The 'Wisdom of the Crowds' and Public Policy
AbstractSurowiecki (2004) argues that collective predictions are better than individual predictions and calls that the Wisdom of the Crowds. We use an analytical information model to demonstrate and explain this. Then we see how these two predictions are affected by better public information and show that while individual predictions always improve, collective ones do not. A social planner that relies on collective predictions to form policy may erroneously refrain from providing better information. We use two examples to show where this might be applicable.
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Bibliographic InfoPaper provided by Netherlands Central Bank, Research Department in its series DNB Working Papers with number 203.
Date of creation: Feb 2009
Date of revision:
Public information; social planner; 'expert' vs 'lay' crowds.;
Find related papers by JEL classification:
- D82 - Microeconomics - - Information, Knowledge, and Uncertainty - - - Asymmetric and Private Information; Mechanism Design
- E52 - Macroeconomics and Monetary Economics - - Monetary Policy, Central Banking, and the Supply of Money and Credit - - - Monetary Policy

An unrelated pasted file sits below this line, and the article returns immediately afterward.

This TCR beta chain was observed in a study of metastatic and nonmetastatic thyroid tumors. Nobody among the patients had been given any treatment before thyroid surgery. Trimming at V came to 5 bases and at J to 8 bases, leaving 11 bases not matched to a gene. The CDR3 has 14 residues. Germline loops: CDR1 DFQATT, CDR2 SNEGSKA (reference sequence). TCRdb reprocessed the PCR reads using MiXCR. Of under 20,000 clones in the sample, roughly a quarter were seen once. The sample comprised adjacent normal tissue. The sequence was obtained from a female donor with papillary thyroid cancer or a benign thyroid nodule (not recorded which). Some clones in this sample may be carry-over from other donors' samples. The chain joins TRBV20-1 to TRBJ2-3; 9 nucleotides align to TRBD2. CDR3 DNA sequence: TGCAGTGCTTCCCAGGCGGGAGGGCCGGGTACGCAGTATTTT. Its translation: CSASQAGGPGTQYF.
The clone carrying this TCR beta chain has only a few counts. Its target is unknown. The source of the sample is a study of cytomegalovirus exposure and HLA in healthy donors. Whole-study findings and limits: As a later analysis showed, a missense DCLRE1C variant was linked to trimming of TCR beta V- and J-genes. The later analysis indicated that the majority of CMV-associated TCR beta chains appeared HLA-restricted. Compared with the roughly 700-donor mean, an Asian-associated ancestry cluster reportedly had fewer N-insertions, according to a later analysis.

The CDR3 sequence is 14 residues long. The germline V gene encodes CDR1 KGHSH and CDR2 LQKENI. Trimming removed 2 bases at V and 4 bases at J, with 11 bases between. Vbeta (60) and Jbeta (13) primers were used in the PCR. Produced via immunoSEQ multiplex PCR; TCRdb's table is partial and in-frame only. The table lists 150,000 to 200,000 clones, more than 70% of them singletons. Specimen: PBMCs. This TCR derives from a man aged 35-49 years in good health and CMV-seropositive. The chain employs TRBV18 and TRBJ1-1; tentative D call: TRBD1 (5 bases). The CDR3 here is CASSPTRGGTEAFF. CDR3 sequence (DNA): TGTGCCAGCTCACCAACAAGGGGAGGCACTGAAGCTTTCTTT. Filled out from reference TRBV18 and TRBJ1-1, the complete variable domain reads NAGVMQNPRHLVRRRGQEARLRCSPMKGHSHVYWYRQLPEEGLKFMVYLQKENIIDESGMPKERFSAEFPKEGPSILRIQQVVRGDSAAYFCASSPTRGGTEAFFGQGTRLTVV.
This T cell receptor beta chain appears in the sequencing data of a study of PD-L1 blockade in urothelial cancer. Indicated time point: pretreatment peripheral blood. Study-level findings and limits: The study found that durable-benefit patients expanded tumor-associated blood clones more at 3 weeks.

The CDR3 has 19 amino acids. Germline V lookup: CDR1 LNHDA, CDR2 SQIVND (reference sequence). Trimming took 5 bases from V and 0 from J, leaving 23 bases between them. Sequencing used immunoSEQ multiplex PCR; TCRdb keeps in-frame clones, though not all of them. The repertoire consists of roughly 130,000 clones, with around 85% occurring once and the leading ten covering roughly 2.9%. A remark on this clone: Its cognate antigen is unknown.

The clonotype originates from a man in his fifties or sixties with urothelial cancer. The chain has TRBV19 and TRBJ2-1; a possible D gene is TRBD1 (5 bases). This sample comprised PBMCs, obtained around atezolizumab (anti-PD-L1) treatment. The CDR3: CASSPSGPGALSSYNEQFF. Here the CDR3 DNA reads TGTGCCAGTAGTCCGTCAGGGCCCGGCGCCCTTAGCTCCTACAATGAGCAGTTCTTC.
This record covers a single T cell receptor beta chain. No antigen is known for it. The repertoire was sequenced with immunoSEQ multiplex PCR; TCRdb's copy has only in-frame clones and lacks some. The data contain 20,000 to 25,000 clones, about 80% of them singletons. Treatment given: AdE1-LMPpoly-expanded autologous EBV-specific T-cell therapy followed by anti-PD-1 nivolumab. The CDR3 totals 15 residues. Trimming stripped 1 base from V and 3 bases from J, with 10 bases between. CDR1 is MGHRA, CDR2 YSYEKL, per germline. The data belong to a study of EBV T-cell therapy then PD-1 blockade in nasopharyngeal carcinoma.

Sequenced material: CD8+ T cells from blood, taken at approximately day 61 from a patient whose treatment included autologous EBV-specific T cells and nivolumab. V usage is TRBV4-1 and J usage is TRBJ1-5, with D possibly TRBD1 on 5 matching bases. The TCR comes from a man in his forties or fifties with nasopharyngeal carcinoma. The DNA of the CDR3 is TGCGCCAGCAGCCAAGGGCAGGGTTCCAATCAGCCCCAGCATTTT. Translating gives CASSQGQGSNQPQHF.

- E58 - Macroeconomics and Monetary Economics - - Monetary Policy, Central Banking, and the Supply of Money and Credit - - - Central Banks and Their Policies
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- Maria Demertzis & Marco Hoeberichts, 2007. "The Costs of Increasing Transparency," Open Economies Review, Springer, vol. 18(3), pages 263-280, July.
- Maria Demertzis & Nicola Viegi, 2005.
"Inflation Targets as Focal Points,"
Money Macro and Finance (MMF) Research Group Conference 2005
52, Money Macro and Finance Research Group.
- Maria Demertzis & Marco Hoeberichts, 2006. "The Costs of Increasing Transparency," DNB Working Papers 080, Netherlands Central Bank, Research Department.
- Stephen Morris & Hyun Song Shin, 2002. "Social Value of Public Information," American Economic Review, American Economic Association, vol. 92(5), pages 1521-1534, December.
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